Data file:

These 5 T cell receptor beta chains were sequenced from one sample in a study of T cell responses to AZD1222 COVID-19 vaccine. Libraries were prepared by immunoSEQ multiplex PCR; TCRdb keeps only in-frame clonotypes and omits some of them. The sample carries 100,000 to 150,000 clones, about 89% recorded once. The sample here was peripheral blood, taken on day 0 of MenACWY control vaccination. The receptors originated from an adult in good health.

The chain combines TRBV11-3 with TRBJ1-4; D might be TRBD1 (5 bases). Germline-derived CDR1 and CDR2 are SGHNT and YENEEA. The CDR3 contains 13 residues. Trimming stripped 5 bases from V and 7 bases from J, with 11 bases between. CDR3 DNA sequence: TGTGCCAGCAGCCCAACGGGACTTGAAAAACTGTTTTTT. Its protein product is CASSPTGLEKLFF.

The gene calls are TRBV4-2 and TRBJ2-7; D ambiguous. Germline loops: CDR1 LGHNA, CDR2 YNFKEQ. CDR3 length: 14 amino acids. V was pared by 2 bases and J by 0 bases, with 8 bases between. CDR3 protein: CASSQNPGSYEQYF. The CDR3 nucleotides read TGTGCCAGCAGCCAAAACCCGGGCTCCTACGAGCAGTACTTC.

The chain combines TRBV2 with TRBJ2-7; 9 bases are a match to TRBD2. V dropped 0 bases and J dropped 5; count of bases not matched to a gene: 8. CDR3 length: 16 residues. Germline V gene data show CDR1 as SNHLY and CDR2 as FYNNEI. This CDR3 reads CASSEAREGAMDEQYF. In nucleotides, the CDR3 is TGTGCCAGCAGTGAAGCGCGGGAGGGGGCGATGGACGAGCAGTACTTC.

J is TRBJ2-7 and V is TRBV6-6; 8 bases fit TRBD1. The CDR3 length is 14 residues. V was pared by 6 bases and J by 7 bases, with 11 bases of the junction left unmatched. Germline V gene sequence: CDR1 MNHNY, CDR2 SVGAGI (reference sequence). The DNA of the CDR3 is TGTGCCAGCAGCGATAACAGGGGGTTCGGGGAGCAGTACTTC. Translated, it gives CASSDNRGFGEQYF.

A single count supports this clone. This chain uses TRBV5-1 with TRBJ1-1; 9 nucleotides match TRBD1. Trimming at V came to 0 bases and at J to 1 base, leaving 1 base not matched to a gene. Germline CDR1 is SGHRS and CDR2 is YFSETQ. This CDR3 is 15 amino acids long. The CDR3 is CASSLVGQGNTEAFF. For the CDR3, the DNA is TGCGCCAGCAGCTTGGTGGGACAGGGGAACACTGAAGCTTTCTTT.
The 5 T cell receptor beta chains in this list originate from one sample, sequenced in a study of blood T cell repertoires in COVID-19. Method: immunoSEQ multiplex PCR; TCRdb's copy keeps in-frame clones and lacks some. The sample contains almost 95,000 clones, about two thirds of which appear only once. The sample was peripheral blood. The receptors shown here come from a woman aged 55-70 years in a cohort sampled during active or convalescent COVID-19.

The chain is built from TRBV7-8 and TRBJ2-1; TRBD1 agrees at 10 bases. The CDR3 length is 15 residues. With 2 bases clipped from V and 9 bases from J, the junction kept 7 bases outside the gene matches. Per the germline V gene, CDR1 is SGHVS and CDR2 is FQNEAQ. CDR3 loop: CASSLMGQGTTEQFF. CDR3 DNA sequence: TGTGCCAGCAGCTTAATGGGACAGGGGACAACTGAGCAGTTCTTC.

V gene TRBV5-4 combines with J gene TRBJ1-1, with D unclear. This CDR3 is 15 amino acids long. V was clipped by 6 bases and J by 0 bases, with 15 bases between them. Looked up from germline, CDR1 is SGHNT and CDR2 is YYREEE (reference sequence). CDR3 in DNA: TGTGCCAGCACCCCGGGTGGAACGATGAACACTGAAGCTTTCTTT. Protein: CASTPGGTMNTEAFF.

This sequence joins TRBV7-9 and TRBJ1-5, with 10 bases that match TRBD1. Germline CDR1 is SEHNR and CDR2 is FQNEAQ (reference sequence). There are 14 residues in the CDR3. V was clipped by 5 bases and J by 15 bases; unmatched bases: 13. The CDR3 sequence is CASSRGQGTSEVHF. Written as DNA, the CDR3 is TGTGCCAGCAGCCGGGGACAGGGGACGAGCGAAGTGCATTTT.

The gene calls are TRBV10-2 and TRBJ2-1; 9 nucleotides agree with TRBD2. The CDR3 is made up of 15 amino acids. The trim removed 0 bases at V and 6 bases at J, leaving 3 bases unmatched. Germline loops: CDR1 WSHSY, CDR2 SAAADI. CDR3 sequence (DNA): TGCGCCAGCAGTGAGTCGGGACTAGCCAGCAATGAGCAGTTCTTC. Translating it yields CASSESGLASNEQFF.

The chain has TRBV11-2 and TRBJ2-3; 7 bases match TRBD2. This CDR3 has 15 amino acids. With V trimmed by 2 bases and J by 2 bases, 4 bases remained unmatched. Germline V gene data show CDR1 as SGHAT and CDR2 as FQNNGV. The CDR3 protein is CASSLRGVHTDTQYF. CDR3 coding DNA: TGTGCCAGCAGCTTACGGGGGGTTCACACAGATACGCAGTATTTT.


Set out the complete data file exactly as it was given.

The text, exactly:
These 5 T cell receptor beta chains were sequenced from one sample in a study of T cell responses to AZD1222 COVID-19 vaccine. Libraries were prepared by immunoSEQ multiplex PCR; TCRdb keeps only in-frame clonotypes and omits some of them. The sample carries 100,000 to 150,000 clones, about 89% recorded once. The sample here was peripheral blood, taken on day 0 of MenACWY control vaccination. The receptors originated from an adult in good health.

The chain combines TRBV11-3 with TRBJ1-4; D might be TRBD1 (5 bases). Germline-derived CDR1 and CDR2 are SGHNT and YENEEA. The CDR3 contains 13 residues. Trimming stripped 5 bases from V and 7 bases from J, with 11 bases between. CDR3 DNA sequence: TGTGCCAGCAGCCCAACGGGACTTGAAAAACTGTTTTTT. Its protein product is CASSPTGLEKLFF.

The gene calls are TRBV4-2 and TRBJ2-7; D ambiguous. Germline loops: CDR1 LGHNA, CDR2 YNFKEQ. CDR3 length: 14 amino acids. V was pared by 2 bases and J by 0 bases, with 8 bases between. CDR3 protein: CASSQNPGSYEQYF. The CDR3 nucleotides read TGTGCCAGCAGCCAAAACCCGGGCTCCTACGAGCAGTACTTC.

The chain combines TRBV2 with TRBJ2-7; 9 bases are a match to TRBD2. V dropped 0 bases and J dropped 5; count of bases not matched to a gene: 8. CDR3 length: 16 residues. Germline V gene data show CDR1 as SNHLY and CDR2 as FYNNEI. This CDR3 reads CASSEAREGAMDEQYF. In nucleotides, the CDR3 is TGTGCCAGCAGTGAAGCGCGGGAGGGGGCGATGGACGAGCAGTACTTC.

J is TRBJ2-7 and V is TRBV6-6; 8 bases fit TRBD1. The CDR3 length is 14 residues. V was pared by 6 bases and J by 7 bases, with 11 bases of the junction left unmatched. Germline V gene sequence: CDR1 MNHNY, CDR2 SVGAGI (reference sequence). The DNA of the CDR3 is TGTGCCAGCAGCGATAACAGGGGGTTCGGGGAGCAGTACTTC. Translated, it gives CASSDNRGFGEQYF.

A single count supports this clone. This chain uses TRBV5-1 with TRBJ1-1; 9 nucleotides match TRBD1. Trimming at V came to 0 bases and at J to 1 base, leaving 1 base not matched to a gene. Germline CDR1 is SGHRS and CDR2 is YFSETQ. This CDR3 is 15 amino acids long. The CDR3 is CASSLVGQGNTEAFF. For the CDR3, the DNA is TGCGCCAGCAGCTTGGTGGGACAGGGGAACACTGAAGCTTTCTTT.
The 5 T cell receptor beta chains in this list originate from one sample, sequenced in a study of blood T cell repertoires in COVID-19. Method: immunoSEQ multiplex PCR; TCRdb's copy keeps in-frame clones and lacks some. The sample contains almost 95,000 clones, about two thirds of which appear only once. The sample was peripheral blood. The receptors shown here come from a woman aged 55-70 years in a cohort sampled during active or convalescent COVID-19.

The chain is built from TRBV7-8 and TRBJ2-1; TRBD1 agrees at 10 bases. The CDR3 length is 15 residues. With 2 bases clipped from V and 9 bases from J, the junction kept 7 bases outside the gene matches. Per the germline V gene, CDR1 is SGHVS and CDR2 is FQNEAQ. CDR3 loop: CASSLMGQGTTEQFF. CDR3 DNA sequence: TGTGCCAGCAGCTTAATGGGACAGGGGACAACTGAGCAGTTCTTC.

V gene TRBV5-4 combines with J gene TRBJ1-1, with D unclear. This CDR3 is 15 amino acids long. V was clipped by 6 bases and J by 0 bases, with 15 bases between them. Looked up from germline, CDR1 is SGHNT and CDR2 is YYREEE (reference sequence). CDR3 in DNA: TGTGCCAGCACCCCGGGTGGAACGATGAACACTGAAGCTTTCTTT. Protein: CASTPGGTMNTEAFF.

This sequence joins TRBV7-9 and TRBJ1-5, with 10 bases that match TRBD1. Germline CDR1 is SEHNR and CDR2 is FQNEAQ (reference sequence). There are 14 residues in the CDR3. V was clipped by 5 bases and J by 15 bases; unmatched bases: 13. The CDR3 sequence is CASSRGQGTSEVHF. Written as DNA, the CDR3 is TGTGCCAGCAGCCGGGGACAGGGGACGAGCGAAGTGCATTTT.

The gene calls are TRBV10-2 and TRBJ2-1; 9 nucleotides agree with TRBD2. The CDR3 is made up of 15 amino acids. The trim removed 0 bases at V and 6 bases at J, leaving 3 bases unmatched. Germline loops: CDR1 WSHSY, CDR2 SAAADI. CDR3 sequence (DNA): TGCGCCAGCAGTGAGTCGGGACTAGCCAGCAATGAGCAGTTCTTC. Translating it yields CASSESGLASNEQFF.

The chain has TRBV11-2 and TRBJ2-3; 7 bases match TRBD2. This CDR3 has 15 amino acids. With V trimmed by 2 bases and J by 2 bases, 4 bases remained unmatched. Germline V gene data show CDR1 as SGHAT and CDR2 as FQNNGV. The CDR3 protein is CASSLRGVHTDTQYF. CDR3 coding DNA: TGTGCCAGCAGCTTACGGGGGGTTCACACAGATACGCAGTATTTT.